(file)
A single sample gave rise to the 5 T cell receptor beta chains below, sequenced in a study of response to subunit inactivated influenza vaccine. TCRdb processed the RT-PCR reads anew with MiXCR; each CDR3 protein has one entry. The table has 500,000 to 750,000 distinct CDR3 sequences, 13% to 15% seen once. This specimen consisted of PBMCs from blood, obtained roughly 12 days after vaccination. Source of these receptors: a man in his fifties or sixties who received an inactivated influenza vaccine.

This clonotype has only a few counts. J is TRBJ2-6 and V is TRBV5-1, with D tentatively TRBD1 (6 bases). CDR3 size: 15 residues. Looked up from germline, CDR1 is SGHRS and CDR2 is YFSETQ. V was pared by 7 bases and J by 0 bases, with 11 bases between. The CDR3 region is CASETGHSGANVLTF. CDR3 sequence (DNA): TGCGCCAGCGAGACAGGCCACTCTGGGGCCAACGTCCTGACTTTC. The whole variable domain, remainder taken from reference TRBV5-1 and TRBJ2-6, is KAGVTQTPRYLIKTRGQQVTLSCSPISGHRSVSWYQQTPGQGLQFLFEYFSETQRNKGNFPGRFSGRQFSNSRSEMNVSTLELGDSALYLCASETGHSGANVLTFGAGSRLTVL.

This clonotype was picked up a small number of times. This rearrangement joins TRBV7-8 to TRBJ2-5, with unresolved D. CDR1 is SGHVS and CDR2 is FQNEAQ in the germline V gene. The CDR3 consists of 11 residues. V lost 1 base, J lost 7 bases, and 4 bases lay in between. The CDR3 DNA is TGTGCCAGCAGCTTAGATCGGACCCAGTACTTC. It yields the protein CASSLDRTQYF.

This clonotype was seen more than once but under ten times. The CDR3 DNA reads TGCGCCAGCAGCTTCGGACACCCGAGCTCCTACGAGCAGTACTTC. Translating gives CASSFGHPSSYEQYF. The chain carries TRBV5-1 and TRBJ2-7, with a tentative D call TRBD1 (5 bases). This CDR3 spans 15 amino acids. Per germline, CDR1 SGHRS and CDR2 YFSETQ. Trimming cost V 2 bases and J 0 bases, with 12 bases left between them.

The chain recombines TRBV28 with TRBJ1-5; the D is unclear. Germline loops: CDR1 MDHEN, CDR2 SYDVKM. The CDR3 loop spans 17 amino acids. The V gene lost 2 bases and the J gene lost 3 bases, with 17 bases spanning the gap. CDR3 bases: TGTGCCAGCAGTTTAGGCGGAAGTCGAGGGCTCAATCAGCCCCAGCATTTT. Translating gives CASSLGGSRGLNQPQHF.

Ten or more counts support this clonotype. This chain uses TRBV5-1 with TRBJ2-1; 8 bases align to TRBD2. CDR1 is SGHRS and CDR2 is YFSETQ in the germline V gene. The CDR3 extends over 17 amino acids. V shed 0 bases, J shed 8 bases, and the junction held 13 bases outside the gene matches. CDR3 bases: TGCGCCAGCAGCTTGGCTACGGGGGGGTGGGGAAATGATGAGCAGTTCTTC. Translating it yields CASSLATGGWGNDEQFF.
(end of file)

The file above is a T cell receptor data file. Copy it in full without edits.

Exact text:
A single sample gave rise to the 5 T cell receptor beta chains below, sequenced in a study of response to subunit inactivated influenza vaccine. TCRdb processed the RT-PCR reads anew with MiXCR; each CDR3 protein has one entry. The table has 500,000 to 750,000 distinct CDR3 sequences, 13% to 15% seen once. This specimen consisted of PBMCs from blood, obtained roughly 12 days after vaccination. Source of these receptors: a man in his fifties or sixties who received an inactivated influenza vaccine.

This clonotype has only a few counts. J is TRBJ2-6 and V is TRBV5-1, with D tentatively TRBD1 (6 bases). CDR3 size: 15 residues. Looked up from germline, CDR1 is SGHRS and CDR2 is YFSETQ. V was pared by 7 bases and J by 0 bases, with 11 bases between. The CDR3 region is CASETGHSGANVLTF. CDR3 sequence (DNA): TGCGCCAGCGAGACAGGCCACTCTGGGGCCAACGTCCTGACTTTC. The whole variable domain, remainder taken from reference TRBV5-1 and TRBJ2-6, is KAGVTQTPRYLIKTRGQQVTLSCSPISGHRSVSWYQQTPGQGLQFLFEYFSETQRNKGNFPGRFSGRQFSNSRSEMNVSTLELGDSALYLCASETGHSGANVLTFGAGSRLTVL.

This clonotype was picked up a small number of times. This rearrangement joins TRBV7-8 to TRBJ2-5, with unresolved D. CDR1 is SGHVS and CDR2 is FQNEAQ in the germline V gene. The CDR3 consists of 11 residues. V lost 1 base, J lost 7 bases, and 4 bases lay in between. The CDR3 DNA is TGTGCCAGCAGCTTAGATCGGACCCAGTACTTC. It yields the protein CASSLDRTQYF.

This clonotype was seen more than once but under ten times. The CDR3 DNA reads TGCGCCAGCAGCTTCGGACACCCGAGCTCCTACGAGCAGTACTTC. Translating gives CASSFGHPSSYEQYF. The chain carries TRBV5-1 and TRBJ2-7, with a tentative D call TRBD1 (5 bases). This CDR3 spans 15 amino acids. Per germline, CDR1 SGHRS and CDR2 YFSETQ. Trimming cost V 2 bases and J 0 bases, with 12 bases left between them.

The chain recombines TRBV28 with TRBJ1-5; the D is unclear. Germline loops: CDR1 MDHEN, CDR2 SYDVKM. The CDR3 loop spans 17 amino acids. The V gene lost 2 bases and the J gene lost 3 bases, with 17 bases spanning the gap. CDR3 bases: TGTGCCAGCAGTTTAGGCGGAAGTCGAGGGCTCAATCAGCCCCAGCATTTT. Translating gives CASSLGGSRGLNQPQHF.

Ten or more counts support this clonotype. This chain uses TRBV5-1 with TRBJ2-1; 8 bases align to TRBD2. CDR1 is SGHRS and CDR2 is YFSETQ in the germline V gene. The CDR3 extends over 17 amino acids. V shed 0 bases, J shed 8 bases, and the junction held 13 bases outside the gene matches. CDR3 bases: TGCGCCAGCAGCTTGGCTACGGGGGGGTGGGGAAATGATGAGCAGTTCTTC. Translating it yields CASSLATGGWGNDEQFF.